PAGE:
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A child wanting to end a session early can rattle even the most seasoned therapist. So how do you handle the situation? In this podcast, Lisa Dion discusses how to recognize flooding, return a child to their window of tolerance, and why ending a session doesn’t need to end the relationship.

1:08 What do you do in the middle of a session when a child says they’re done?

1:27 How do you make this moment therapeutic?

1:40 Lisa introduces Kenzie and Chelsea, two play therapists taking part in this discussion

2:30 What are the different ways children tell the therapist they’re done?

3:32 There are many reasons why a child may want to leave

3:45 What is the significance of “flooding”?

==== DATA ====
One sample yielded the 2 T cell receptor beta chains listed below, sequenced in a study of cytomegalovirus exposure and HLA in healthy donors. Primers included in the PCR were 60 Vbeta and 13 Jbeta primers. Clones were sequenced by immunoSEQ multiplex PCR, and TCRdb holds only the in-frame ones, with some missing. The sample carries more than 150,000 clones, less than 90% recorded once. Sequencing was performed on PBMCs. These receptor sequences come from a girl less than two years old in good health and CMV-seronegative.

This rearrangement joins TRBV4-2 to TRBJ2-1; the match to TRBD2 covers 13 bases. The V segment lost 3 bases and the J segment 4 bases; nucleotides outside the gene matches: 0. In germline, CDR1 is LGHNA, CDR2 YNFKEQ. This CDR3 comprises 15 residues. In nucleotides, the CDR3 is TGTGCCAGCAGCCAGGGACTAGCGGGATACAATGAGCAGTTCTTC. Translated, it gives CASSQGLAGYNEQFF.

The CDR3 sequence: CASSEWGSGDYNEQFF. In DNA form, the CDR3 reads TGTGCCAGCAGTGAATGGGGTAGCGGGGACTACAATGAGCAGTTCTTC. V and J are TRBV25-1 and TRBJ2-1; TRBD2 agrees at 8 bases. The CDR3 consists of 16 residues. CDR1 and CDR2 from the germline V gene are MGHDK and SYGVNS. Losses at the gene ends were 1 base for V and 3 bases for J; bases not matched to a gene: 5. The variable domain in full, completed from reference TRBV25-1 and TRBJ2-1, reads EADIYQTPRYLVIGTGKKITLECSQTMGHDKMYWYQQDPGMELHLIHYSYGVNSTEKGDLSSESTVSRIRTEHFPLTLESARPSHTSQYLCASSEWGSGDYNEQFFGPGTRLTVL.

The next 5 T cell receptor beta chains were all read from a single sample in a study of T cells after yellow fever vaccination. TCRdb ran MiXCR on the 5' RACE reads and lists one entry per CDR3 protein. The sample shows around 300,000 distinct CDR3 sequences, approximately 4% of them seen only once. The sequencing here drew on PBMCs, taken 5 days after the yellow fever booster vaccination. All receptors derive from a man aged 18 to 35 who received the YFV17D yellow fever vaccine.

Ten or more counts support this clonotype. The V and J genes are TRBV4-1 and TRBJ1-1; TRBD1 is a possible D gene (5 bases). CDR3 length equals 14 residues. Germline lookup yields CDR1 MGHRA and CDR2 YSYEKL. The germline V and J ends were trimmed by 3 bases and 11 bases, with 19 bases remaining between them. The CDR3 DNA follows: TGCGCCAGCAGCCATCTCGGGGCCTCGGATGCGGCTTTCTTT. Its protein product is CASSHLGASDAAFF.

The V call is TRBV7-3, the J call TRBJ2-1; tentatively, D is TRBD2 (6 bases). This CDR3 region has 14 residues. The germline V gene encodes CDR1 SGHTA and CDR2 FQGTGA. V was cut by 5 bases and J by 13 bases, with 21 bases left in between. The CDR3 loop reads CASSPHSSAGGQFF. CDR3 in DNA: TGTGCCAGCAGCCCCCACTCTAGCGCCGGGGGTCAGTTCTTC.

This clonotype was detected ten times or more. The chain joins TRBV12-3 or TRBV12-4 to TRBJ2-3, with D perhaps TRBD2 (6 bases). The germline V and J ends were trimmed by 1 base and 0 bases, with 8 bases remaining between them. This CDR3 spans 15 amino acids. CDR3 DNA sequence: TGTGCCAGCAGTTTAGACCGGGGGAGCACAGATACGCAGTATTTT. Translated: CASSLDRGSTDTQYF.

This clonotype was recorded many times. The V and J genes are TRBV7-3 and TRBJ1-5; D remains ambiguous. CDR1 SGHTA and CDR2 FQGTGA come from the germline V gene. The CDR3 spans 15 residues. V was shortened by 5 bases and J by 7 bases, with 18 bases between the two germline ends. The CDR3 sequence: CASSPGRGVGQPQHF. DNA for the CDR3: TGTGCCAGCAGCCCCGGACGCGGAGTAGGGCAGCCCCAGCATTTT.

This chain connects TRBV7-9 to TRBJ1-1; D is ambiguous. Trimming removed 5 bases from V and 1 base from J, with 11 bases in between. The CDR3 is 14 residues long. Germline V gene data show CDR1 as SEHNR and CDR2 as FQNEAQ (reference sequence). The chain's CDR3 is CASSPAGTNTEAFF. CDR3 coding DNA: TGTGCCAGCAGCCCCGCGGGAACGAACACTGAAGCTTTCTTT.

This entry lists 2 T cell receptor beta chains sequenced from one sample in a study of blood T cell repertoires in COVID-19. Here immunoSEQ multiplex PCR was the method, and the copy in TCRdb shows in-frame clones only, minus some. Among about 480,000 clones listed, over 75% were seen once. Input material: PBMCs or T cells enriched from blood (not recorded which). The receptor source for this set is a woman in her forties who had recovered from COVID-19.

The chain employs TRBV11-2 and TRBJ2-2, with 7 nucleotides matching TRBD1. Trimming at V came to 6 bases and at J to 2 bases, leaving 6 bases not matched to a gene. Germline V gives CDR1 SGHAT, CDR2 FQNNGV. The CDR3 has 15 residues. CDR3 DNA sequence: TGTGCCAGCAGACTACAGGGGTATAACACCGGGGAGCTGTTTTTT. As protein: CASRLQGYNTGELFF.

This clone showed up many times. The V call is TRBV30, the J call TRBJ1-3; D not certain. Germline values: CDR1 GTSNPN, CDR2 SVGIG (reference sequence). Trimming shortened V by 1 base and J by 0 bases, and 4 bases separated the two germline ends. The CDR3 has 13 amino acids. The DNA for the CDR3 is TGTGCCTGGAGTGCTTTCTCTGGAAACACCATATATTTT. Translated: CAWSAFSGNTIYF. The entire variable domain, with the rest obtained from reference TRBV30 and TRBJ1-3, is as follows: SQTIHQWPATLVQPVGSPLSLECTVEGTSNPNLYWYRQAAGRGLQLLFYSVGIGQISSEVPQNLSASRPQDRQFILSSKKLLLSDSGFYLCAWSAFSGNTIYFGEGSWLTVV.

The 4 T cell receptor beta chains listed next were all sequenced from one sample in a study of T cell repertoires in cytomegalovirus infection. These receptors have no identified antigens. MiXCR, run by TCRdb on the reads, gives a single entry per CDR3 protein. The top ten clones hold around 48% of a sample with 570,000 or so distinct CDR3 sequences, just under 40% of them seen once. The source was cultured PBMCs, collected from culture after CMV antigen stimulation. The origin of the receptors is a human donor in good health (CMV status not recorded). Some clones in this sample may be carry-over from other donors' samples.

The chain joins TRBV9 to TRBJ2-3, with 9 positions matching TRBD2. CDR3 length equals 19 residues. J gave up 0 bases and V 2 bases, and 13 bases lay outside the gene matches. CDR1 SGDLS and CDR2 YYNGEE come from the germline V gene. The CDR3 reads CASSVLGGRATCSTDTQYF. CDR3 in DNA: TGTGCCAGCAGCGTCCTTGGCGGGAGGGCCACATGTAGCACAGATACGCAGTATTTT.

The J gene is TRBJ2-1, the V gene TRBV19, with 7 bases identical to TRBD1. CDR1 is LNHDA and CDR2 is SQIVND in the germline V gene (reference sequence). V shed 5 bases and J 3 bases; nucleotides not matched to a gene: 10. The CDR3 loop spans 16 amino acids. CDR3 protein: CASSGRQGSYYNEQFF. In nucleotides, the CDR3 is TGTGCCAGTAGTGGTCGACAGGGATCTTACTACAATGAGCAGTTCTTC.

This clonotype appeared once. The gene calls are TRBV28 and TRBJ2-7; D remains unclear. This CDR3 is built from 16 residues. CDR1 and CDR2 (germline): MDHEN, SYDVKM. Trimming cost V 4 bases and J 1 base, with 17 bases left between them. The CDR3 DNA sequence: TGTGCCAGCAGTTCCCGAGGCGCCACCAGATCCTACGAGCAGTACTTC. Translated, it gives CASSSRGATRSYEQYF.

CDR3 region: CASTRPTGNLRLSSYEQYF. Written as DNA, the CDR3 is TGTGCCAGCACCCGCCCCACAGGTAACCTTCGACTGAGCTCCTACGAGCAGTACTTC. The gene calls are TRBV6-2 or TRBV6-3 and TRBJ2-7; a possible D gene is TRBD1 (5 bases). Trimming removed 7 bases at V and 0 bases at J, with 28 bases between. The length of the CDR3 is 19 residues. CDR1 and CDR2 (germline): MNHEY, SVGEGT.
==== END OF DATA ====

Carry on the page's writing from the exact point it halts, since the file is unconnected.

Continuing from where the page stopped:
3:50 How do we keep children in their window of tolerance?

5:11 Children set boundaries by telling you how they feel

5:25 Sometimes, a child explaining that they’re done is a beneficial sign

7:06 Being “done” may be nothing more than a sign a child needs a break

7:26 How can a therapist be mindful in their response?

8:49 Every kid is different and requires different reactions

9:30 How to work with kids who leave the playroom early

10:23 Working with children is a two part process

11:09 Ending a session doesn’t mean ending the relationship

11:33 Often, kids just need a shift before coming back in

15:10 What happens when a child refuses to return to therapy?

16:00 Why is putting a number on “sessions left” a setup?

17:11 The importance of conveying trust to a child

19:07 A child wanting to stop doesn’t have to mean you did something wrong as a therapist

22:10 Treating the parents the way you want the parent to treat the child

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